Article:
The Purdy Community Teachers Association held a special meeting in the R-II School District library on Dec. 8. Rep. David Sater addressed concerns about state funding and other school-related topics during the meeting.
"I don't always have the best solutions and ideas when it comes to education, but it is very important for me to gather information from my constituents to be better informed about the issues that teachers and schools are facing," said Sater. "It is my job not only to pass laws but to make budget decisions. As legislators, we have to balance those responsibilities."
Sater reported that Missouri's budget is much healthier than some other states.
"We set aside $200 million for the Rainy Day Fund," said Sater. "This year, we were able to set aside another $650 million, which means we have around $850 million in surplus. Other states are reporting $400 to $500 million shortfalls."
Although Missouri has a large surplus, the state's revenues dropped 15 percent in November and are down around 4 percent for the year. Due to the decrease in funding, legislators will be forced to make budget cuts in several areas, said Sater.
"Everyone wants money," said Sater. "For instance, we will have testimony for healthcare coming up and we will have people in wheel chairs come in and talk about the services they need. How can we turn them down?
"I don't have all the answers, but I hope to work on the issues that are important to you," said Sater.
Some of the first topics Sater addressed related to a proposed law that would require districts to pay nurses on the same pay schedule as teachers, teacher retirement plans, Social Security deductions and the elimination of gifted education as a categorical item.
Jackie Rutherford, Missouri Options instructor, submitted a question related to the new school funding formula and teacher salary increases. Rutherford also asked why some urban school districts receive more funding that rural districts.
"Salaries depend on several variables, including state aid, the finances of the district and the challenges the district is facing," said Sater. "These things are different from school district to school district. Different school districts have different cost of living and cost of building too."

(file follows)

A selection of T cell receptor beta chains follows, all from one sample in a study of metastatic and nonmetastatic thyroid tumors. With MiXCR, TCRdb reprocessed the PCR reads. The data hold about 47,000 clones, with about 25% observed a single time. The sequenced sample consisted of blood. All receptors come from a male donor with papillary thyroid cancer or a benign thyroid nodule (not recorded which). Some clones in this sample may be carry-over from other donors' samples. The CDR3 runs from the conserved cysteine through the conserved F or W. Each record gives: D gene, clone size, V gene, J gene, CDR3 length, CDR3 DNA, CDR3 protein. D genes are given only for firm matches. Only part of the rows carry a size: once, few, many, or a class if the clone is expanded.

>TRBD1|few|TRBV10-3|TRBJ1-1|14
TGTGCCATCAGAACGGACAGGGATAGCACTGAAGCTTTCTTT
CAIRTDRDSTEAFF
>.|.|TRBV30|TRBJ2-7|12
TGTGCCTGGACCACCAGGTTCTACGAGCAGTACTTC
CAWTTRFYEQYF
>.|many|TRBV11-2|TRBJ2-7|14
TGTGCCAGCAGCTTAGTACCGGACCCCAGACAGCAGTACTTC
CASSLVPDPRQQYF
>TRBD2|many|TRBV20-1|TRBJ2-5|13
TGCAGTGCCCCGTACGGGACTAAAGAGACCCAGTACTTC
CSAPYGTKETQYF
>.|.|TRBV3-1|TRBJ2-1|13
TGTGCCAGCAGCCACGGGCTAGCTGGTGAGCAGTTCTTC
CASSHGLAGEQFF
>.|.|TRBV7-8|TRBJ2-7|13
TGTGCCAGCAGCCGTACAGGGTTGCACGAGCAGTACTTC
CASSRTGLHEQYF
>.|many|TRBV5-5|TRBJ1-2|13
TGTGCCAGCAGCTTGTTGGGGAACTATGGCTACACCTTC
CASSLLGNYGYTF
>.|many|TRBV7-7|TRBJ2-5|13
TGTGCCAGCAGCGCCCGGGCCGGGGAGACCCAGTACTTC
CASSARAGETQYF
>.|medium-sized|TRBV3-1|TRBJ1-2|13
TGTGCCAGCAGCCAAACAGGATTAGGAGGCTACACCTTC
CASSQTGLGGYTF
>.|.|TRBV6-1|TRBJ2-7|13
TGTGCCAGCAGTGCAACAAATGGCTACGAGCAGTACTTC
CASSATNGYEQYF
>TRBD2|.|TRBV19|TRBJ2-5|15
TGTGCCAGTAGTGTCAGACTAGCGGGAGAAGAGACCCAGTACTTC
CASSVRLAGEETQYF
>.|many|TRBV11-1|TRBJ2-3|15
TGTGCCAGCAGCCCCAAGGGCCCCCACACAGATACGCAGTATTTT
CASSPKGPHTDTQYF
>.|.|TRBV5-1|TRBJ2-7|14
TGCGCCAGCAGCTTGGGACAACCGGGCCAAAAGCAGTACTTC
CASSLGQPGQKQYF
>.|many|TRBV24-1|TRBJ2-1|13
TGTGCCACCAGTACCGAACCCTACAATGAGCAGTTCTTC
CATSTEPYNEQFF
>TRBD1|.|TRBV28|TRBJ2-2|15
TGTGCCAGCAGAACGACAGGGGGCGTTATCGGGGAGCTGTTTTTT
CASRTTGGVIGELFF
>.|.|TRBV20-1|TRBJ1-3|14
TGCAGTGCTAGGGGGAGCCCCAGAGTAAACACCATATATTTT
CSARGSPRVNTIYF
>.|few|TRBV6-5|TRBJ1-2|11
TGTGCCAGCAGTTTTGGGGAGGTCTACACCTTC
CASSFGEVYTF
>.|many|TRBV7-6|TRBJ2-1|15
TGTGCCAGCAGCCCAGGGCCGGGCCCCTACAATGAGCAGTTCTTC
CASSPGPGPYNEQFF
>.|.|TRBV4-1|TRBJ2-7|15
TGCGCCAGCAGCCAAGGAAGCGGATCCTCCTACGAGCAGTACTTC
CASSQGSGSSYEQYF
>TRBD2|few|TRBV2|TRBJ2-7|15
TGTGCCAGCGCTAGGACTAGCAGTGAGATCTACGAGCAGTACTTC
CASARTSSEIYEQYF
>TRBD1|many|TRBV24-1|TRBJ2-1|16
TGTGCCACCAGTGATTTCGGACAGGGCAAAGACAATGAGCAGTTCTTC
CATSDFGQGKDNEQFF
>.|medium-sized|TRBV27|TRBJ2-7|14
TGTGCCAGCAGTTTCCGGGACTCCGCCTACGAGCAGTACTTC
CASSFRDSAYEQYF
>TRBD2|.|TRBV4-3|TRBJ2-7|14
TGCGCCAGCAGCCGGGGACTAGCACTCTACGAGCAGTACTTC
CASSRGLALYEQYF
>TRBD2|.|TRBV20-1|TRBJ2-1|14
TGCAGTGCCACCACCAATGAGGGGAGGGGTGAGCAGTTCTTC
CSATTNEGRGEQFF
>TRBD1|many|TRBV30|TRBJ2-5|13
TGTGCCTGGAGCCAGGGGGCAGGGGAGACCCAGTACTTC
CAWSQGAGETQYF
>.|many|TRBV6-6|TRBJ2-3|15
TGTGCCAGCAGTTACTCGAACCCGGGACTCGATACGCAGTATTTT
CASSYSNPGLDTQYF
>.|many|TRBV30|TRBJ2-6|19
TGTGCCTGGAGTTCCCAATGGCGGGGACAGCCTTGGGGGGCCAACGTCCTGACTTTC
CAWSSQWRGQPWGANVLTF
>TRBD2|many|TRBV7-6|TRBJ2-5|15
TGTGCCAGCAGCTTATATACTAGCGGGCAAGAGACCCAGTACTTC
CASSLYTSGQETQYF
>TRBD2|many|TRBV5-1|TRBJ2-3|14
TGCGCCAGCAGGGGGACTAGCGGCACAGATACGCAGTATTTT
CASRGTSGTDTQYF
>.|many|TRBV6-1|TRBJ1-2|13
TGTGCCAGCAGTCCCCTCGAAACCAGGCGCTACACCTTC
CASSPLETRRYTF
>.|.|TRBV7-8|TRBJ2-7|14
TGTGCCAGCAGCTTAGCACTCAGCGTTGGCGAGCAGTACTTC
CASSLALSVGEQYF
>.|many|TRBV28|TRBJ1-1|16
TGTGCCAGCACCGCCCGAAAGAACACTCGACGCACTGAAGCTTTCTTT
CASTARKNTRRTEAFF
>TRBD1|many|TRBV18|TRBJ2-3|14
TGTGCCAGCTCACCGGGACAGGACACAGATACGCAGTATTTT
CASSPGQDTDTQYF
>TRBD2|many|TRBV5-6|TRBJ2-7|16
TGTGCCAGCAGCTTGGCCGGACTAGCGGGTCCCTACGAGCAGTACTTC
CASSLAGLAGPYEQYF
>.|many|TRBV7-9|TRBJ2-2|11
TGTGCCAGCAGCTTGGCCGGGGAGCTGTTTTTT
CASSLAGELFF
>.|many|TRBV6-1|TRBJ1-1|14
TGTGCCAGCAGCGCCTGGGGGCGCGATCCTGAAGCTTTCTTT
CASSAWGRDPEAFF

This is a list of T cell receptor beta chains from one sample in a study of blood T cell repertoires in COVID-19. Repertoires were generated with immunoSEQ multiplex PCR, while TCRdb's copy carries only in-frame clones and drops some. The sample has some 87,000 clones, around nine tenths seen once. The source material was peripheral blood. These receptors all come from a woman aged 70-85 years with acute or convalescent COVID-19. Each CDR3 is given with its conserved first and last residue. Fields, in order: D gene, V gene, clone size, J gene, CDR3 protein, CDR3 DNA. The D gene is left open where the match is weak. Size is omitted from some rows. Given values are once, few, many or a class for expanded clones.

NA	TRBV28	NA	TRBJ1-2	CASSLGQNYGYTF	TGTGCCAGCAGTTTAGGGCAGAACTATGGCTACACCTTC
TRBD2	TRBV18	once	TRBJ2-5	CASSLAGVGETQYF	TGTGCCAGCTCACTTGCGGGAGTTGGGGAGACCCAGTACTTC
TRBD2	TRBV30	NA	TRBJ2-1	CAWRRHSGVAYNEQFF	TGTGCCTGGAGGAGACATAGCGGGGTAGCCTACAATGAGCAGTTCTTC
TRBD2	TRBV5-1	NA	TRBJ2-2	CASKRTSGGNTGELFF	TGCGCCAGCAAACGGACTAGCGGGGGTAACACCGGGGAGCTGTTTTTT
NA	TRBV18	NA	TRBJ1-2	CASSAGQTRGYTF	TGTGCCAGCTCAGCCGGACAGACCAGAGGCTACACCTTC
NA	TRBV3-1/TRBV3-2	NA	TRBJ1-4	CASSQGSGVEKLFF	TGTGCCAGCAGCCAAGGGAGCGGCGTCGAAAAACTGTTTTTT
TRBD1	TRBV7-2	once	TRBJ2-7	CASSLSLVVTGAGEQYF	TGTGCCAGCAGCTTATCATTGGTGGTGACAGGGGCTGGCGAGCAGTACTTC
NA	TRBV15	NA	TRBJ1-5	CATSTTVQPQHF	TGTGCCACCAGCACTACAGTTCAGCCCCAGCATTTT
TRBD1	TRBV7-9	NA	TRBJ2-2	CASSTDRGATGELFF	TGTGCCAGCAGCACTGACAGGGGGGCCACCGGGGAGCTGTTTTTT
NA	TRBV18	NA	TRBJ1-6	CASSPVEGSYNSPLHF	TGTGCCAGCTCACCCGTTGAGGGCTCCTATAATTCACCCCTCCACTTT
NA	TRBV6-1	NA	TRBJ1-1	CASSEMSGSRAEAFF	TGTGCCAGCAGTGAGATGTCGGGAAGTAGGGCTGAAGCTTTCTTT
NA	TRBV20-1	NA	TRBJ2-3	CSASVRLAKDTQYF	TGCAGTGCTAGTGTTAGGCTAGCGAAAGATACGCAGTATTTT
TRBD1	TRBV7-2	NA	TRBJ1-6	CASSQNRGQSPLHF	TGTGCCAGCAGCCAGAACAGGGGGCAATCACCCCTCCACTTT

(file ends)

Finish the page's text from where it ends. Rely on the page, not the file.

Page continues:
According to Sater, more funding has been distributed to large urban areas like St. Louis due to a decrease in student performance and an increase in dropout rates.
"Those kids are as important as our kids, but we need to find a way to correct the issue instead of thinking that more money will fix it," said Sater. "Lots of things contribute to student performance, like background, family life and parent involvement. Home life is very important.
"What is going on now is not fair," said Sater. "I am aware of it, and I would like to see it rectified."
Dixie Farris, special education director, submitted a question about state legislators' consideration of a law that would require districts to evaluate special education teachers on students' performances on standard tests.
"The idea of basing special education teachers' pay on student performances offers unique challenges," said Sater. "I don't see this being passed any time soon."
Several teachers suggested districts test special education students at the beginning and end of each school year. Teacher evaluations could then be related to student progress instead of performance on a standard test.
Teachers attending the meeting also suggested state legislators enact a law that would require non-English speaking students pass a standard language test before they are required to complete the Missouri Assessment Program (MAP) test.
Other questions addressed teachers' concerns on insurance premium increases, the mission of the Department of Elementary and Special Education (DESE), which requires a $127 million annual operating budget, and career ladder requirements.
Sater stated that he would talk to some of his fellow legislators about the suggestions made by the Purdy staff members.
"If every school district had meetings like this, where they meet face to face with their senators and representatives and express their concern for the kids and the problems that they are having, it would help us address some of these issues," said Sater. "I encourage any of you to e-mail me about the issues that you are having at any time."
Sater's e-mail address is email@example.com.